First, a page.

Counterfeit Euro Coins Climb in 2010


Recent numbers show that counterfeit euro coins continue to be a problem in the European Union, albeit a relatively small one.

2 euroIn 2010, authorities removed a total of 186,000 counterfeit euro coins from circulation. This was an increase on the previous year of 13,900 coins, but still well under the numbers recorded in 2007 and 2008.

While 186,000 fake euros may seem like an enormous amount, put into context the number is surprisingly small. According to the European Union, there is an estimated 16 billion genuine 50-cent, 1-euro and 2-euro coins in circulation today with only 1 counterfeit estimated for every 86,000 genuine coins.

Still, the 8% increase for 2010 may indicate a trend that the European Union is unwilling to accept.

"The fight against counterfeit money — whether coins or notes — is extremely important for both our economy and our currency," stated Algirdas Šemeta, EU Commissioner in charge of the European Union’s anti-fraud agency known as OLAF.

"OLAF’s efficiency in working with national authorities to find counterfeit euro coins and remove them from circulation is to be commended, as it has allowed us to keep the problem relatively contained in Europe. We will continue to dedicate all necessary resources to finding these fakes, in an effort to stamp out the problem across the EU."

Previous to 2010, there had been a two-year decreasing trend in the number of counterfeit euro coins detected in circulation, as shown in the table below:

Number of Euro Coins
Removed From Circulation
% Change From Previous Year


The euro is the official currency of 17 of the 27 member states of the European Union including Austria, Belgium, Cyprus, Estonia, Finland, France, Germany, Greece, Ireland, Italy, Luxembourg, Malta, the Netherlands, Portugal, Slovakia, Slovenia and Spain. In addition, the euro is unofficially used in a handful of other nations and also serves as the base against which ten other nations peg their currency toward.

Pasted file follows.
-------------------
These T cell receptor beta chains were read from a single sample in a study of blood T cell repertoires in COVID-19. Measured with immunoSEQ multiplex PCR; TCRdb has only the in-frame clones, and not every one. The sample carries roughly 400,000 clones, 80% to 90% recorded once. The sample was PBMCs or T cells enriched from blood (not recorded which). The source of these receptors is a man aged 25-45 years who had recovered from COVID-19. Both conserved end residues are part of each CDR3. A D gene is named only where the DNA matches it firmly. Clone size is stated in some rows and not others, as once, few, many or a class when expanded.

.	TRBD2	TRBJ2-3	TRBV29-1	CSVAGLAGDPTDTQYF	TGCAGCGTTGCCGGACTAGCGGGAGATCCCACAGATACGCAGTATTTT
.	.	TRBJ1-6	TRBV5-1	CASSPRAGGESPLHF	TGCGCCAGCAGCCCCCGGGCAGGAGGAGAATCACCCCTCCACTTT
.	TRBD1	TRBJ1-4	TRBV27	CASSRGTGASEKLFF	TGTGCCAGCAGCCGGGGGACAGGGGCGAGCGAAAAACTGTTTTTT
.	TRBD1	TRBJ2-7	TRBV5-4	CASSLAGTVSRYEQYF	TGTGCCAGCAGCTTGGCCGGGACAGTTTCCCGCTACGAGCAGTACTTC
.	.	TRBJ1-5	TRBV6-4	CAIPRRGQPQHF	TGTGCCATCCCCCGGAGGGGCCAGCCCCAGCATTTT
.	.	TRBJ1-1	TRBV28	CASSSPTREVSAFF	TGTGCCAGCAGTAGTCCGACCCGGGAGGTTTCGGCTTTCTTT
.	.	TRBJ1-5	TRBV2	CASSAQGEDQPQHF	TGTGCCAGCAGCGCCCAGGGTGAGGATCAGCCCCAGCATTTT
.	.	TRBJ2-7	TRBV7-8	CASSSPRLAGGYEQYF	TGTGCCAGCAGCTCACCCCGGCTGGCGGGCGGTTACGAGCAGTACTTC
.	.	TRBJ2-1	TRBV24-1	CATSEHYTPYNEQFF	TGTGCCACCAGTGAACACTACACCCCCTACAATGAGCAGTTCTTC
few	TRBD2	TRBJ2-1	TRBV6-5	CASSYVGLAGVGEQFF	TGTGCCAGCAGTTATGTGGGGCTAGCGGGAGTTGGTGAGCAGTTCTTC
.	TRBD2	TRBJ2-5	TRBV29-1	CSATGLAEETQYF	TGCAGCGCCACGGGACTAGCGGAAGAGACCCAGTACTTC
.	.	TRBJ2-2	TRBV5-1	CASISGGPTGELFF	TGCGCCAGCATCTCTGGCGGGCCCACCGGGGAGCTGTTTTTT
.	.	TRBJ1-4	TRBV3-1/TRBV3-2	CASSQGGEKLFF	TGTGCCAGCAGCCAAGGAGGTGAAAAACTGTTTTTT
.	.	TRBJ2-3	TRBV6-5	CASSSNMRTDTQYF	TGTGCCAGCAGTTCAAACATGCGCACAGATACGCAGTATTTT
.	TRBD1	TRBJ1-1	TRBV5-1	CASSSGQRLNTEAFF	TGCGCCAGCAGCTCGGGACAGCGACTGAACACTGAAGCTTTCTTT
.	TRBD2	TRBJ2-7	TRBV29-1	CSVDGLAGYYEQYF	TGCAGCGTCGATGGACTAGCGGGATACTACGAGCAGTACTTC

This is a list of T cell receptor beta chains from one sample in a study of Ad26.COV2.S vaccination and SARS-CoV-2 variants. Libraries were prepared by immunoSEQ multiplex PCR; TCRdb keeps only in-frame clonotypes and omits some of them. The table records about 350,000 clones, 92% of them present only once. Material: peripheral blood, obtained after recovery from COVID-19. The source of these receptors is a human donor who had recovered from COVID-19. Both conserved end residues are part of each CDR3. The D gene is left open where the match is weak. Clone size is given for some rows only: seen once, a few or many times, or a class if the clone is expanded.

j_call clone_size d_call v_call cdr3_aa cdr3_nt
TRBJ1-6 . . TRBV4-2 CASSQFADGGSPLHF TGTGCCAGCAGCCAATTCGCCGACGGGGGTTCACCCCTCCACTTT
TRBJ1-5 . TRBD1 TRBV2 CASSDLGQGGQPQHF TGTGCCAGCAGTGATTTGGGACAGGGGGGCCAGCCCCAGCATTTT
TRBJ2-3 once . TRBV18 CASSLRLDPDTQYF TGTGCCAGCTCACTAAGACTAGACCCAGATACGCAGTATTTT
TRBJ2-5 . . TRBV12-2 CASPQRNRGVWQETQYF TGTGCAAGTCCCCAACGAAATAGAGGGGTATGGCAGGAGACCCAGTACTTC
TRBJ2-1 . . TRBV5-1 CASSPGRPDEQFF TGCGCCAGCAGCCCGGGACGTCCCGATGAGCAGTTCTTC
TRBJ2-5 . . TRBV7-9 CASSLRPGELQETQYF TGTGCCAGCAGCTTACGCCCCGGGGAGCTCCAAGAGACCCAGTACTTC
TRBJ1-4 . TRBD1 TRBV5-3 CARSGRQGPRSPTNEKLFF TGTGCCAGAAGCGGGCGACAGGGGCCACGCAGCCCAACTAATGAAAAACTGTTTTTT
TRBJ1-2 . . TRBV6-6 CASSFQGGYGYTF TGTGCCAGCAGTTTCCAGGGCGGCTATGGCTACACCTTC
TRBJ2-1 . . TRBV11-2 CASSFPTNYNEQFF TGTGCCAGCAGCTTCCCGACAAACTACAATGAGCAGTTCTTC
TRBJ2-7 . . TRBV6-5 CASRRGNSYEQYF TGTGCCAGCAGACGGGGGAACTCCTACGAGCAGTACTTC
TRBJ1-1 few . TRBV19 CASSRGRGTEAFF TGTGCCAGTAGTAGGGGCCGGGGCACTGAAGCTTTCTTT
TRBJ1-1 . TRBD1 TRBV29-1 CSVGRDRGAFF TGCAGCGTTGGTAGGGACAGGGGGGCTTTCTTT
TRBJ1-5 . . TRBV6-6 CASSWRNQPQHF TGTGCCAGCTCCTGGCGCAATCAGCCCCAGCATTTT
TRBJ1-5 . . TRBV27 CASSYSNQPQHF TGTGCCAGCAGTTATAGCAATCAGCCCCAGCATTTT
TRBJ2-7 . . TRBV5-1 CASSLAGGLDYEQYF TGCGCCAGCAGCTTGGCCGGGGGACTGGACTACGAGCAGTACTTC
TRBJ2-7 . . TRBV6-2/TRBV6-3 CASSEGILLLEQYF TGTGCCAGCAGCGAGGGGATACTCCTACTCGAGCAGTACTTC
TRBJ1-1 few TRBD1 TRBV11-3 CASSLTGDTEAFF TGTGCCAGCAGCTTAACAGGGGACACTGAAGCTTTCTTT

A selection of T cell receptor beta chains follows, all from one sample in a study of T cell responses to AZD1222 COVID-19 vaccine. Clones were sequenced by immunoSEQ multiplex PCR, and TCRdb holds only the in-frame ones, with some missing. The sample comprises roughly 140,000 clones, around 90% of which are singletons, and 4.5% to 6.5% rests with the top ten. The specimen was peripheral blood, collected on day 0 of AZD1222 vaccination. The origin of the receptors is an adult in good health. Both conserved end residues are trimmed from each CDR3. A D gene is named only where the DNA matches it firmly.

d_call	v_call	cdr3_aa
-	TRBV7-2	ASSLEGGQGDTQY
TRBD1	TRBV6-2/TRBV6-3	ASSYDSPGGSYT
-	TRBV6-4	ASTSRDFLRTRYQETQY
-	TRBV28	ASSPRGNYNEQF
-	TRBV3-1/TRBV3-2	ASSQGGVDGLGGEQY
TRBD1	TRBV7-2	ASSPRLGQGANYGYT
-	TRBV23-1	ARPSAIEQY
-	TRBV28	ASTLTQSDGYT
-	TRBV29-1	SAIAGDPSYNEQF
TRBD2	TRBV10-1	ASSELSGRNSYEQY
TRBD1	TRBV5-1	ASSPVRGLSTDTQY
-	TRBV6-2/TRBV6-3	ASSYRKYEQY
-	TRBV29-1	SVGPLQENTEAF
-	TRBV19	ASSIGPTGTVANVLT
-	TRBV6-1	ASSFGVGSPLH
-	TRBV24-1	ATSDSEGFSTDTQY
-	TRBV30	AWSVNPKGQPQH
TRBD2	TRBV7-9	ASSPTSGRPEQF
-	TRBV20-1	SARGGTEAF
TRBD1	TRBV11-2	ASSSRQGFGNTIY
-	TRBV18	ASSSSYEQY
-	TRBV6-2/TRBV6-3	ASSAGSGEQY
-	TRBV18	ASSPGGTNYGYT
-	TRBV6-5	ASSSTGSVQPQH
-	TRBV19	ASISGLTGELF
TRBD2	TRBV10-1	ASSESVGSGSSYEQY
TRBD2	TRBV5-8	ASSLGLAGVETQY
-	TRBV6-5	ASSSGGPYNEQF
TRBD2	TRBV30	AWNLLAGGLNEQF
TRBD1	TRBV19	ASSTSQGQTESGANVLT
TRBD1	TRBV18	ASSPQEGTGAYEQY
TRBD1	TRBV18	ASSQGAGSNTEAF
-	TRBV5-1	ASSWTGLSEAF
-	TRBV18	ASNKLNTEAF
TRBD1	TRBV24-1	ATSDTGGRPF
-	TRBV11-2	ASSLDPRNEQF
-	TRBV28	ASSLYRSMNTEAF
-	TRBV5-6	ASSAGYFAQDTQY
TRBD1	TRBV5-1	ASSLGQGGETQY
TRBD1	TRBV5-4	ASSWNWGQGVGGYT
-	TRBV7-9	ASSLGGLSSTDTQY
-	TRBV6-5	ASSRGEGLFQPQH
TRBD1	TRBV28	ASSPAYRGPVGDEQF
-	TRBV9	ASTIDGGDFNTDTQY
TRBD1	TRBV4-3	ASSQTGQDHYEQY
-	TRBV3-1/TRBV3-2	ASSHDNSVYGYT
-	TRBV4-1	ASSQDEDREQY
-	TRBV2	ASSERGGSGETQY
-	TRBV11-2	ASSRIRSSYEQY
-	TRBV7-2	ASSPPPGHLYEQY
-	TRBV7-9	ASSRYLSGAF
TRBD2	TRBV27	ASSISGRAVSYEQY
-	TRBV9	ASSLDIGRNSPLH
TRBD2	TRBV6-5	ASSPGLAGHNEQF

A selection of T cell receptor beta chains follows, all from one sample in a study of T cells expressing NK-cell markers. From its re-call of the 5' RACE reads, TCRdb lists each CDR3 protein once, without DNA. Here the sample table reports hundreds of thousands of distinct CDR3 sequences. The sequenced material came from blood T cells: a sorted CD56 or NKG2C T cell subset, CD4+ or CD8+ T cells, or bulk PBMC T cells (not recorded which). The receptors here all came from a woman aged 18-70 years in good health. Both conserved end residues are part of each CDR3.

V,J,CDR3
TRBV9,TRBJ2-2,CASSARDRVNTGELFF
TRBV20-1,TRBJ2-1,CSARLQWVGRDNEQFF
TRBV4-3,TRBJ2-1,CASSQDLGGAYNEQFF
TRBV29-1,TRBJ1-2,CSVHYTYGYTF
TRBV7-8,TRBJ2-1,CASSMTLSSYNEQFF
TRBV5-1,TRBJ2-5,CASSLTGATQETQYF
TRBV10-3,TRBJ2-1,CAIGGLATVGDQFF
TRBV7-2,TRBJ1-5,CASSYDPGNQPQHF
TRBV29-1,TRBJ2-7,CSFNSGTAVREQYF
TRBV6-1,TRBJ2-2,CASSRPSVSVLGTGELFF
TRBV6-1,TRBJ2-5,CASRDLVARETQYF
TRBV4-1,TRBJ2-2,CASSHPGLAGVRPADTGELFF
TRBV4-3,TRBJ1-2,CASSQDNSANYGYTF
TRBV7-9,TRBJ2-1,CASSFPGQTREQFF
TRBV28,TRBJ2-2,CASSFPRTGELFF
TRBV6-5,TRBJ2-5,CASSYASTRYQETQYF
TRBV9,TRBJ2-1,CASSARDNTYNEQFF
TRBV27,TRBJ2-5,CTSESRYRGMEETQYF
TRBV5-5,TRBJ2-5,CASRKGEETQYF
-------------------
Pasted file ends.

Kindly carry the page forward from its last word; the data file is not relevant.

The European Union introduced the euro as an accounting currency on January 1, 1999, with the first euro coins and banknotes entering into circulation exactly three years later.

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This is why coins need to have an intrinsic value approximating their face value. Making high-value coins out of what amounts to scrap metal is only asking for trouble. And this isn’t to say that silver is necessarily the solution either as even those coins were counterfeited when silver’s value was considerably below face value back in the day.

Koichi Ito

There are more counterfeit U.S. Dollar Notes from one to hundred dollar, than Euro Coins and Notes!


$3 bills are a big problem, here, in the States – worse then fake $1 . . .


/* $3 bills are a big problem, here, in the States – worse then [sic] fake $1 */ I don’t get many questions about fake $3 bills but at least once a month I hear from someone who’s hopping up and down because they just found a “1 million dollar” bill. Then I’m the bad guy when I tell them you can buy all you want in a novelty shop. It’s almost at the point where I’d be in favor of requiring these fakes to have a disclaimer in inch-high letters on both sides, because too many people know so… Read more »